During that 20-inning loss to the Mets in April of 2010, Tony LaRussa used position players Felipe Lopez and Joe Mather to pitch and lost the game. I said at the time that if then-Mets manager Jerry Manuel had done that, there would be people calling for his job. (Well, more people calling for his job because he was already under siege.)
But because LaRussa is LaRussa, has the reputation he has; the record he has; the Hall of Fame career he has, he gets away with things that other managers wouldn’t.
It’s the same situation with the World Series bullpen mix-up and the freedom Albert Pujols has to call his own hit-and-run plays.
They were mistakes. They happen throughout the course of a season with every team no matter who’s managing, but these were magnified because that might have cost the Cardinals the game and they happened one after the other.
Regardless of your opinion as to whether LaRussa should accord such leeway for a player to call his own risky hit-and-runs, Pujols and LaRussa have both earned the trust to make those decisions.
As for the bullpen gaffe, those that think LaRussa is lying are fools.
He doesn’t have to lie about such a mistake and he took the responsibility on himself. Another manager without such security might’ve said something to inspire accusations of conspiracy because they would have incentive to lie. LaRussa doesn’t.
But still he has to endure the absurd critiques from those in the media who think they know, but don’t know; who have self-created expertise because they understand a series of stats but haven’t the faintest clue of how difficult it is to navigate a roomful of egos; the stifling media; and the competition.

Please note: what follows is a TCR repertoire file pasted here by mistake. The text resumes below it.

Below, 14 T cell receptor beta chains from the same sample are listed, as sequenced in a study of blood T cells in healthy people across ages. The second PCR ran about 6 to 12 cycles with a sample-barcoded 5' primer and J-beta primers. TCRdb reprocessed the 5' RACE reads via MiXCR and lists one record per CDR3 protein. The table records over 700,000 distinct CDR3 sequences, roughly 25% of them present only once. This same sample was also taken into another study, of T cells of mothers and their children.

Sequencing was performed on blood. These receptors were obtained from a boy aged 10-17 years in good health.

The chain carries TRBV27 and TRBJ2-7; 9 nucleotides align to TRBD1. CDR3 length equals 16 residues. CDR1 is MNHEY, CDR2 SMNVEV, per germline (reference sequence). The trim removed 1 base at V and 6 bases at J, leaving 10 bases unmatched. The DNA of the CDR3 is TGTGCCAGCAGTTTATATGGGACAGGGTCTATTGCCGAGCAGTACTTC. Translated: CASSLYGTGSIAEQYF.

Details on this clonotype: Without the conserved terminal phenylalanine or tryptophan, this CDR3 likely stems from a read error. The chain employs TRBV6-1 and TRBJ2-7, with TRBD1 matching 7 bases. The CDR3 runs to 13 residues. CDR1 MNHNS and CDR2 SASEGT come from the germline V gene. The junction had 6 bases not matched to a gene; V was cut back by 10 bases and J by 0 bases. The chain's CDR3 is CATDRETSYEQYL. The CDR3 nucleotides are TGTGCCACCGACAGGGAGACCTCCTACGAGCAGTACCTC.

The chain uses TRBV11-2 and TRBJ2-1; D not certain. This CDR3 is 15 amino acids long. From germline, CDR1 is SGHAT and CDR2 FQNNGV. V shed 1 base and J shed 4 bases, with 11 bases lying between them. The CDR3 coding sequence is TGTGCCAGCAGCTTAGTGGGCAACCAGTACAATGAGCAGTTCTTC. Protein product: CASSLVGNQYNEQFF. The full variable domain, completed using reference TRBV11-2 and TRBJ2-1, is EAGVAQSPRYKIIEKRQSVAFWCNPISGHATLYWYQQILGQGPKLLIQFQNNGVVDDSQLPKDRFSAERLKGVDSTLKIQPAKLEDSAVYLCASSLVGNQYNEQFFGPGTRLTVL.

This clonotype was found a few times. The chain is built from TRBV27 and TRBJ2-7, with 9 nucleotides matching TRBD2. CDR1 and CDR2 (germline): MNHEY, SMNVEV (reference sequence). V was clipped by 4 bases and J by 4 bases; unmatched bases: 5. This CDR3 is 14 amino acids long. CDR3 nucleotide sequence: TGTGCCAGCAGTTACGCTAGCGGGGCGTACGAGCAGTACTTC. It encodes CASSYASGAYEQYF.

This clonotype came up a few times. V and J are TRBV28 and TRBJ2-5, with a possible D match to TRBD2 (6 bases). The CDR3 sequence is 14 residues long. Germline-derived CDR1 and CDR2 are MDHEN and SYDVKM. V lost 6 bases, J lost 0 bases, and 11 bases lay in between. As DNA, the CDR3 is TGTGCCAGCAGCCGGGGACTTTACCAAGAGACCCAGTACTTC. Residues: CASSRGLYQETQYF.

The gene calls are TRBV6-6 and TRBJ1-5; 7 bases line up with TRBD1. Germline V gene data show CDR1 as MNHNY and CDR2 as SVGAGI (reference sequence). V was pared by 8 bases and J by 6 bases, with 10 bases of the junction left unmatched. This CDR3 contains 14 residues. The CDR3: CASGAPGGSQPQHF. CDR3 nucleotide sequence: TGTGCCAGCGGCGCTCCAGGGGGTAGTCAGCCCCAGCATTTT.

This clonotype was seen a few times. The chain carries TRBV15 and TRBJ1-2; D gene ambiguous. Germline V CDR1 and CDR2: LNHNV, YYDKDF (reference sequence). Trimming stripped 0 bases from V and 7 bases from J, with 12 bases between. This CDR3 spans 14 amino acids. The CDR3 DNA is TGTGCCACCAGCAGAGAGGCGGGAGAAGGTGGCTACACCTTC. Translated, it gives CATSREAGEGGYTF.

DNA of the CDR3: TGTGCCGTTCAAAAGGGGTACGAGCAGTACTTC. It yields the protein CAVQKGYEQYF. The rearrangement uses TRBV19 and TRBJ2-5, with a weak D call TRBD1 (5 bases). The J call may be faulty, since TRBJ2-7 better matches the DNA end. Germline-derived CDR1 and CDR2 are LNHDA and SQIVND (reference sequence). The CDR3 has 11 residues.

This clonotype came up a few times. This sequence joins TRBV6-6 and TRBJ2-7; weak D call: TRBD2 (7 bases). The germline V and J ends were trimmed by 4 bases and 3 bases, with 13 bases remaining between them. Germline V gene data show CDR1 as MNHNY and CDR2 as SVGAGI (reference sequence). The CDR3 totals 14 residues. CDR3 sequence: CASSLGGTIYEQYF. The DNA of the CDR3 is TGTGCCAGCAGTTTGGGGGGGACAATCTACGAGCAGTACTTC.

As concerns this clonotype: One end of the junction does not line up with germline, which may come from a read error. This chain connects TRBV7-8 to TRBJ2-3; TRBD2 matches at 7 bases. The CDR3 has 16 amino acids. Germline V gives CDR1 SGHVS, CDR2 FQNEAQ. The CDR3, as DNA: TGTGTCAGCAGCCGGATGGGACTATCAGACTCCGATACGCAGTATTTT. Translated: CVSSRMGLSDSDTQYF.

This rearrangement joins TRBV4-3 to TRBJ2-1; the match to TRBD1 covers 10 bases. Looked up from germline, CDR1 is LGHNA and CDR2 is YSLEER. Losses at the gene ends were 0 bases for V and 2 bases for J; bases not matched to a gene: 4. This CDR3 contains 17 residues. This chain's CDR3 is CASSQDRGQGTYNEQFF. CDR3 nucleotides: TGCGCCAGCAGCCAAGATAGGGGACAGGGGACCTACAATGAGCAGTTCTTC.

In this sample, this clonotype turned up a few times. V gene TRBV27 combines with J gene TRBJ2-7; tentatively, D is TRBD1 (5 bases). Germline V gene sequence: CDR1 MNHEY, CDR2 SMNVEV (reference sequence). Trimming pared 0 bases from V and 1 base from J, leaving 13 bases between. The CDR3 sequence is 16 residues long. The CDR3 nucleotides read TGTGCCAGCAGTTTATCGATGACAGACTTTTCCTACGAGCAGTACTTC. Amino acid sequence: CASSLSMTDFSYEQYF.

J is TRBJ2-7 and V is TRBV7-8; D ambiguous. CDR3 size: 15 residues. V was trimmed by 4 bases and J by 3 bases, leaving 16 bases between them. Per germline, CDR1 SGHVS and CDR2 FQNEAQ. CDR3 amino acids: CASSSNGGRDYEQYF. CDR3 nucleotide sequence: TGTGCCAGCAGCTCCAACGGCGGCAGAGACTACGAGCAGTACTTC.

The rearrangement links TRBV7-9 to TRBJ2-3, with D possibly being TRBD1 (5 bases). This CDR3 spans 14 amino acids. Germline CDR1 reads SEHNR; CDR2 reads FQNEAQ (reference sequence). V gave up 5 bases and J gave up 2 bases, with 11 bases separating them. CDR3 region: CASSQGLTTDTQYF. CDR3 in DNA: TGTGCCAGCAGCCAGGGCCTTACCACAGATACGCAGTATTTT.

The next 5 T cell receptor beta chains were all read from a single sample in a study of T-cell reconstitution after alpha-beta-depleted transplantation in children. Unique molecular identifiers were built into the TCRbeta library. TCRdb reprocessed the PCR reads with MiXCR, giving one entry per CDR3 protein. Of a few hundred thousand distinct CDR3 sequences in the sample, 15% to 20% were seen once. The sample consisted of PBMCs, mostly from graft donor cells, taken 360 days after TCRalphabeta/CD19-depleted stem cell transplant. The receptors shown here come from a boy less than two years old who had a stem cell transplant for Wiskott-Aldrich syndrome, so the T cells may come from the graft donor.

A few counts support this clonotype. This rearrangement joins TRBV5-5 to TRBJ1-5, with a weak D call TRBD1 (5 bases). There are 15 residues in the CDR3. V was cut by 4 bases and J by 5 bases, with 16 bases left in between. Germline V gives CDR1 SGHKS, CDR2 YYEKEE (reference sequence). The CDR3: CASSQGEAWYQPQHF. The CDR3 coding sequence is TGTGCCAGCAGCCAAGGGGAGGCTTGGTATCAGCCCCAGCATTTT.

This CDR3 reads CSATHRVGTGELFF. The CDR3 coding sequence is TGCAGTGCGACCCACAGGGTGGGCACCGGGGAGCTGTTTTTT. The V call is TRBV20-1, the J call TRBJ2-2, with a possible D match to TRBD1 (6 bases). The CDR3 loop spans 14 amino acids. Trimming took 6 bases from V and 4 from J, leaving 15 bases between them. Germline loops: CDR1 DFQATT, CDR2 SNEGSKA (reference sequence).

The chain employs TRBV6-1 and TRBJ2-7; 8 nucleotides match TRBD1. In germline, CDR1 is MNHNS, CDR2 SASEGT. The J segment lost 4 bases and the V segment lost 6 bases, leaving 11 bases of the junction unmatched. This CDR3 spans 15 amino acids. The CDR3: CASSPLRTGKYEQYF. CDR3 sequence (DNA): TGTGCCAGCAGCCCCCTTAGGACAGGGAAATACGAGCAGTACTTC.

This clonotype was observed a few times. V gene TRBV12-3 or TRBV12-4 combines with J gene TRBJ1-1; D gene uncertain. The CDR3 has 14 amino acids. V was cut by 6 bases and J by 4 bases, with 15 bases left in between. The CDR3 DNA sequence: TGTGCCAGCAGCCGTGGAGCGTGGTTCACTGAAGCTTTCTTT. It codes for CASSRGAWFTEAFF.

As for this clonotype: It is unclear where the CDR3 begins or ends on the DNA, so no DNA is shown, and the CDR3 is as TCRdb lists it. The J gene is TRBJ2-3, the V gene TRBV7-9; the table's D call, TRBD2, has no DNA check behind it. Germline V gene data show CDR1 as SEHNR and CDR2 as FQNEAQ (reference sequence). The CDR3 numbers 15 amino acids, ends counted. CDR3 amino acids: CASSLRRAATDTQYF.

We’ve seen the end result of the “middle-manager” who’s known to be such and hasn’t the experience nor the savvy to handle all aspects of managing in the big leagues.
A.J. Hinch was installed by the Diamondbacks to institute “organizational advocacy”; he’s extremely smart and played in the big leagues, but had zero managerial experience; it was a disaster that cost both Hinch and GM Josh Byrnes their jobs.
Grady Little was fired because, in part, he left Pedro Martinez in too long in game 7 of the 2003 ALCS and the Yankees came back and won. But he was already on thin ice because he wasn’t the type of manager who’d adhere to statistics to the degree that the Red Sox wanted and only a World Series win was going to save him.
LaRussa has been managing in the big leagues since 1979. He certainly doesn’t need to formulate cover stories or lie to the likes of those who have all the guts in the world in a blog post or on Twitter, but would faint if they were in that position in the corner of the dugout making decisions that win or lose ballgames.
Because he’s LaRussa, he gets a pass. And he deserves it.